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Culture

Still Angry After All These Years

Fury in the Slaughterhouse have been called Germany's U2 for their raw rock energy. In an exclusive interview with DW-WORLD, they discuss their latest work.

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Feeling the "Fury" -- live, unplugged and uncut

Longevity and commitment are rare commodities in the music business these days. Record companies are either fighting to survive against their virtual counterparts on the Web, with the likes of Kazaa and Morpheus offering pop acts and their music to their fans for free, or the music conglomerates are being forced to pay astronomical signing on and contractual fees to keep their megastars happy.

It's refreshing then to find bands out there that have been playing together for the best part of 15 years and are committed to their record companies and their fans. None more so than one of Germany's most popular groups, Fury in the Slaughterhouse.

Often dubbed Germany's U2, the band reached its commercial zenith in 1993 with the release of the album "Mono." The singles culled from the album "Radio Orchid" and "Every Generation Got Its Own Disease" even made it into the U.S. Billboard charts with the band embarking on a subsequent U.S. tour supporting Meatloaf. However, the stress and pressure of promoting the album took its toll and at one point the band was close to breaking up.

Almost 10 years on, after countless sold-out tours and platinum record sales, the furies are showing no signs of letting up with a new album out and the release of a DVD.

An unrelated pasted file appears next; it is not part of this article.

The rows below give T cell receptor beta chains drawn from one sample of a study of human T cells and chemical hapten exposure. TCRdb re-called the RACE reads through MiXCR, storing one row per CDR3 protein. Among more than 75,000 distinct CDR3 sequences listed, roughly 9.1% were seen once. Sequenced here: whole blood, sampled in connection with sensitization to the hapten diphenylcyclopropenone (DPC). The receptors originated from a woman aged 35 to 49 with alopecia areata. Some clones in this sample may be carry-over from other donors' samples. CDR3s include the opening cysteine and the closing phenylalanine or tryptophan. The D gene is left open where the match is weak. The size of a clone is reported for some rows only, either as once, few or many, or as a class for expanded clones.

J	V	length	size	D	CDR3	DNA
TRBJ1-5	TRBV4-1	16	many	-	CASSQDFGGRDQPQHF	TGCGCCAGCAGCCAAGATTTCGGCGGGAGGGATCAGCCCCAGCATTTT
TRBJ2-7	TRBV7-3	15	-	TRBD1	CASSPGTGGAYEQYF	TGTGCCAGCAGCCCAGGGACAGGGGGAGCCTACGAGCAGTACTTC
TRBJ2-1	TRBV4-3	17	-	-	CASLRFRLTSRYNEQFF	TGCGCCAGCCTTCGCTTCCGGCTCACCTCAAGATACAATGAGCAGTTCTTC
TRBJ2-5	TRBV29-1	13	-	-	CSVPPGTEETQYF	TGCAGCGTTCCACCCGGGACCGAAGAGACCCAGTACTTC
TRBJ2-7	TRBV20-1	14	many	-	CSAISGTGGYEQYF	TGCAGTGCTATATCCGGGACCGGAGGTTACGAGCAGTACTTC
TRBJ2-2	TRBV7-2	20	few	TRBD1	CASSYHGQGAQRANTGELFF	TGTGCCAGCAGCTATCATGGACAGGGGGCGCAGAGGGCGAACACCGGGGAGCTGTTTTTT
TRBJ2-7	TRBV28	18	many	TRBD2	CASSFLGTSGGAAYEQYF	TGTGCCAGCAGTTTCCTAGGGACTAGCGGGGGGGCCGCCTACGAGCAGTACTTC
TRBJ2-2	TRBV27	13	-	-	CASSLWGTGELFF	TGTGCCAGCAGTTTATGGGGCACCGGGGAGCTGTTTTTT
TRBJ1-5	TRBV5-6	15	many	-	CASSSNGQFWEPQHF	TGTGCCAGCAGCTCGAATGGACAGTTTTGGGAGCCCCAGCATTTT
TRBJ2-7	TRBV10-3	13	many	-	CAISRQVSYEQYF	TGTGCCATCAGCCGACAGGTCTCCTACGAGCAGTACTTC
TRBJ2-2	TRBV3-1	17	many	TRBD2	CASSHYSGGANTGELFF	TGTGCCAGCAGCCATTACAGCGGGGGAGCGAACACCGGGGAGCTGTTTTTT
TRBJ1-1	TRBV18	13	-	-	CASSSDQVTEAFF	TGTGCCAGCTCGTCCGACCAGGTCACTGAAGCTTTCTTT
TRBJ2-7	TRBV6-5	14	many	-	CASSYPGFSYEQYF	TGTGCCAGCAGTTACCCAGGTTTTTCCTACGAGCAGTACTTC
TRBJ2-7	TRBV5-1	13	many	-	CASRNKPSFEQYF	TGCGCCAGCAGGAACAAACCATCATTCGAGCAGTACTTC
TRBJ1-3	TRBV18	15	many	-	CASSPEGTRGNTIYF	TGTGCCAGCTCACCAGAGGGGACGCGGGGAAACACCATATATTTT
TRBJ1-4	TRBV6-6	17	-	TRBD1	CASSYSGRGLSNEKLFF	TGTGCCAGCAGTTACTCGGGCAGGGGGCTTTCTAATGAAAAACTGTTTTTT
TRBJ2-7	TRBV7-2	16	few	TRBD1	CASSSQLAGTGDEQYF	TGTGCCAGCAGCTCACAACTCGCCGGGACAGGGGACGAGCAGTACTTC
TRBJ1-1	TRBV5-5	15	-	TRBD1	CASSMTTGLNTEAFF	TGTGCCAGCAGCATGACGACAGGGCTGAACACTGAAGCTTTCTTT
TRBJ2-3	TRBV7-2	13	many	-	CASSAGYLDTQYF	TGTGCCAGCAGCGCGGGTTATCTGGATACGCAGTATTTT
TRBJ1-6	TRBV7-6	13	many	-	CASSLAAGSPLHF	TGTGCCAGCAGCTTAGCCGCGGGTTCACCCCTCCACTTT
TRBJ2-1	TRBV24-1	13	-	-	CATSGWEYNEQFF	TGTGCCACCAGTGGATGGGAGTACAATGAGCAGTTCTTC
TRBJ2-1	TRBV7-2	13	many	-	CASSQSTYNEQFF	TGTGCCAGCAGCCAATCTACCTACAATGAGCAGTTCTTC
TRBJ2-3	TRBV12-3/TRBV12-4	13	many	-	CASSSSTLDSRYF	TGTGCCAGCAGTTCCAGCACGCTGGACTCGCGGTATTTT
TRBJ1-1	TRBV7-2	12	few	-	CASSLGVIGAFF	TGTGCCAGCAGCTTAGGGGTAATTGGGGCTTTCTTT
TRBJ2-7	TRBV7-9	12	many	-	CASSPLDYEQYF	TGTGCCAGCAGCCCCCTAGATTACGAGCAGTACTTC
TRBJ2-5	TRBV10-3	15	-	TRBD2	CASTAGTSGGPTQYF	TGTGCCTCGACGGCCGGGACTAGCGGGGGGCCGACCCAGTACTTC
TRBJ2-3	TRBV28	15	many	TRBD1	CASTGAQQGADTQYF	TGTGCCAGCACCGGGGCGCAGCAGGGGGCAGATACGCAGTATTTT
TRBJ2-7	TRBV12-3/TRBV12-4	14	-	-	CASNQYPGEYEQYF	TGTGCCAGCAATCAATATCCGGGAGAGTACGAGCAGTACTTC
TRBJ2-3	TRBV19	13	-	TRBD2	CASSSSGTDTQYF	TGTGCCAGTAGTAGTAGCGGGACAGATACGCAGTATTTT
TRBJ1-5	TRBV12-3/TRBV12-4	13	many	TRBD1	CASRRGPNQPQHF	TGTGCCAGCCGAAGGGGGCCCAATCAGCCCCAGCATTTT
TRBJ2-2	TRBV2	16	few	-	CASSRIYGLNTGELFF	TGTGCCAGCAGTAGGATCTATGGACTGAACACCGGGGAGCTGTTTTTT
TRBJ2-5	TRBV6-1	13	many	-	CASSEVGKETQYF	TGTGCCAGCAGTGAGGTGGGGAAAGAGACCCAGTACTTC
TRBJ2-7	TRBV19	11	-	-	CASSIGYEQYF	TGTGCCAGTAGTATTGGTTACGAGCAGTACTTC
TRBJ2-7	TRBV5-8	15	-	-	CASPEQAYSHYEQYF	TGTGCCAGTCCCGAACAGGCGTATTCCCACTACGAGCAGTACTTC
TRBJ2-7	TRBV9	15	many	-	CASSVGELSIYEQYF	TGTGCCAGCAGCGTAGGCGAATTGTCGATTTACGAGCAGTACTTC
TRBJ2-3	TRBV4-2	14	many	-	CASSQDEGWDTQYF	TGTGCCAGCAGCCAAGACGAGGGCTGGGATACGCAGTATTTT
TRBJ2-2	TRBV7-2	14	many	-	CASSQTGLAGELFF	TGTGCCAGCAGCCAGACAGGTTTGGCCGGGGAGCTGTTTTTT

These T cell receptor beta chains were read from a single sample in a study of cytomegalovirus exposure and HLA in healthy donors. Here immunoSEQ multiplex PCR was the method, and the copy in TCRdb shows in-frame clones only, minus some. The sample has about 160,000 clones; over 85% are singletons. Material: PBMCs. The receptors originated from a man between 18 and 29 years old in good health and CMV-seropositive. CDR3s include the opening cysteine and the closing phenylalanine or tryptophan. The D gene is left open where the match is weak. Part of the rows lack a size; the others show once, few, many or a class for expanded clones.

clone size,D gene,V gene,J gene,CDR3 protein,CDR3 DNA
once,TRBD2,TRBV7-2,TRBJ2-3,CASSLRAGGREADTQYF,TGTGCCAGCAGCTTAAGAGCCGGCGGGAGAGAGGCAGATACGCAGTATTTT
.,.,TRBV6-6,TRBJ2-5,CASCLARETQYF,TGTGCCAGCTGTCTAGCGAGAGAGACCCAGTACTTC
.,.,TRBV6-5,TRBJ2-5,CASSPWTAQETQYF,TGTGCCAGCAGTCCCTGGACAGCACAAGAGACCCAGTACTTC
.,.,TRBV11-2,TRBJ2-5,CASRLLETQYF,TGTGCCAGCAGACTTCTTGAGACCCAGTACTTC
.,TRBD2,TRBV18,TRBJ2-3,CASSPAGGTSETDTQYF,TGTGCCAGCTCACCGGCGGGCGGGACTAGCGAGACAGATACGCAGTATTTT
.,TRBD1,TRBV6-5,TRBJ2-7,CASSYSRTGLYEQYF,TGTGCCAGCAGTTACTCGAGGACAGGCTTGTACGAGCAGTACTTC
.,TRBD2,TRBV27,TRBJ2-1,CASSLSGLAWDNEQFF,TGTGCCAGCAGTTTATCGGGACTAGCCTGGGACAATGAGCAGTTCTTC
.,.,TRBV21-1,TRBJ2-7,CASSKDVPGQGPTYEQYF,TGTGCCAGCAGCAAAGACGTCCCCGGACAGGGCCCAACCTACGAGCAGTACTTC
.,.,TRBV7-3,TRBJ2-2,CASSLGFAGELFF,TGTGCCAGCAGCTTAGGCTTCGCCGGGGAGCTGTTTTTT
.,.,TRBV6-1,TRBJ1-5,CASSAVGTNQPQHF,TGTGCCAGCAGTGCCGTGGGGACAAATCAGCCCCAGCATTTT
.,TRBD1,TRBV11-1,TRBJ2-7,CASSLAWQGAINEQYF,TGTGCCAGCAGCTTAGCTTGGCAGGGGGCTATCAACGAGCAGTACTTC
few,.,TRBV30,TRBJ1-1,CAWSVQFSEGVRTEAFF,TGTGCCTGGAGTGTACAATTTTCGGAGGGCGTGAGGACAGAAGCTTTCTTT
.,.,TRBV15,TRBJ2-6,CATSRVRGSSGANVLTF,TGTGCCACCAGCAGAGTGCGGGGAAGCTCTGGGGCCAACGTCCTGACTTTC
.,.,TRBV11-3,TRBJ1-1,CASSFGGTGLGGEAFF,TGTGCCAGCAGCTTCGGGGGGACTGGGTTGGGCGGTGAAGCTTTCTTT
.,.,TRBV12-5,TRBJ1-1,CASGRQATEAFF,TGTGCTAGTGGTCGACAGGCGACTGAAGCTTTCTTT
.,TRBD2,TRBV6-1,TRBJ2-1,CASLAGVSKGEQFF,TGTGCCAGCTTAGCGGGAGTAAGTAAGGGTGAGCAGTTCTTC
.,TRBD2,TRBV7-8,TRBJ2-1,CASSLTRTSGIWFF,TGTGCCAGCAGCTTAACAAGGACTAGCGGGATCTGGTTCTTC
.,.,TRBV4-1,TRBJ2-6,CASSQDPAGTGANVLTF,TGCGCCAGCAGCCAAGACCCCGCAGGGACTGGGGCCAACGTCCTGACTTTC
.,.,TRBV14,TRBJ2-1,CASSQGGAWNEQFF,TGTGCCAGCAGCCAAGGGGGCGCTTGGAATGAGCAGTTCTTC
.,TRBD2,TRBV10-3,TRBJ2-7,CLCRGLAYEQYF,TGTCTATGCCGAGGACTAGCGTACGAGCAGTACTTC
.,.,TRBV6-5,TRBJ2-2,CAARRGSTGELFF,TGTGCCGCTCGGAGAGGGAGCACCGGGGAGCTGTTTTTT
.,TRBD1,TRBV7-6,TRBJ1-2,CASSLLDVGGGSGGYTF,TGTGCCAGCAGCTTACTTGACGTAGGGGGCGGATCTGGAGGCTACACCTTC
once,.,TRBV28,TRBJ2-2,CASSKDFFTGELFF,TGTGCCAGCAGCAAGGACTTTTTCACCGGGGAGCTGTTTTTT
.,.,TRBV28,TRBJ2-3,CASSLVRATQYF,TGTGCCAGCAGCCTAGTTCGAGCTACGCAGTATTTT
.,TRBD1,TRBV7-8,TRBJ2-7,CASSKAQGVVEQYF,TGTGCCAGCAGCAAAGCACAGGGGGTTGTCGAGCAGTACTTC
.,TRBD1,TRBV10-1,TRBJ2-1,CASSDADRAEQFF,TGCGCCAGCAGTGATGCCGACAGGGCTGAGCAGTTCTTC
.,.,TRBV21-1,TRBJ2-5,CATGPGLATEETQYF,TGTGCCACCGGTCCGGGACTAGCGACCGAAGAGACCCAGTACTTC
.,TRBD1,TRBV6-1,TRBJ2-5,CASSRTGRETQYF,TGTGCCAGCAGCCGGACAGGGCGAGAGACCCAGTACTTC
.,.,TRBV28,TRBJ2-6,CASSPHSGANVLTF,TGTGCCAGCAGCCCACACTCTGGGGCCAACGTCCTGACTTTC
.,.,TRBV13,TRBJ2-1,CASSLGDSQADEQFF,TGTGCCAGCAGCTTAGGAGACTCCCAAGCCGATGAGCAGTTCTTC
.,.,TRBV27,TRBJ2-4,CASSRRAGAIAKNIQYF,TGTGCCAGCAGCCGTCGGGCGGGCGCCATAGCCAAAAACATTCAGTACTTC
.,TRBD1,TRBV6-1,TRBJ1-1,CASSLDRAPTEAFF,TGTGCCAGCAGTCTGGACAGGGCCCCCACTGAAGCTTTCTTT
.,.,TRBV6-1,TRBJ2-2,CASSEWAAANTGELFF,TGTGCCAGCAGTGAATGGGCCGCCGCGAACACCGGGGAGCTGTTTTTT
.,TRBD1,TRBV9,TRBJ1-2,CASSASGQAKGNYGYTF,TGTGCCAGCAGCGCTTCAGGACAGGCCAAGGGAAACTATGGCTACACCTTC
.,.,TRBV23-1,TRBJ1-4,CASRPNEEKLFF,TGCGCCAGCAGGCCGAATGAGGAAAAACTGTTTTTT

DW-WORLD talked to the band about their pending new DVD release and future plans.

DW: Tell us about the new DVD "Monochrome"

Fury: The whole thing is about 200 minutes long, including concert footage, our short film project which is made up of five films by a number of well-known directors based on our current album "The Color Fury," and a backstage documentary featuring interviews with the band, the whole package basically.

We've also included an audio CD with the live concert so that our fans don't have to resort to the DVD in their car CD player.

You've just released a new album, the DVD is on its way, are you trying to say goodbye?

Definitely not. We've only just signed a new contract for the next few years. If we manage to last that long, we'll reach our 20th anniversary. That's if we don't kill each other over the next record, which we plan on producing ourselves for the very first time. You know, we've been around for 15 years and it's important for a band to find new challenges, to find new areas of creativity. The worst thing you can do is to fall into a routine.

But how does your multimedia project fit in with your back-to-the-basics approach of touring through Germany with a bus and some acoustic guitars?

Its works perfectly. It started off more or less as a regular promo tour, a few CD signings, a couple of interviews here and there. Which is fine, but if there's one thing we do really well, it's playing live. So we decided to combine the promotion part with some gigs. It's been great so far.

In the mid-'90s, at the height of your commercial success culminating in your U.S. tour, the impression grew that you were going overboard. Do you feel that you've come back down to earth and become more united as a band?

That's the way it looks right now. Although we were on the verge of breaking up again 3 months ago. We just enjoy what we do, it's exciting and at the end of the day we can't really imagine doing anything else. As long as we can maintain that feeling of doing something worthwhile and challenging, we'll keep going.

The album "The Color Fury" and the DVD "Monochrome" sound as if they are heralding a break, from the old Fury to the new Fury. How do you see your future?

We're going to have a five-month break to give ourselves the chance to catch up with life outside of the band. After that we plan to produce the next album ourselves. That's a challenge in itself not to have anyone influencing the decision-making process. I wouldn't call that a break with our past, I think we're actually going back to basics.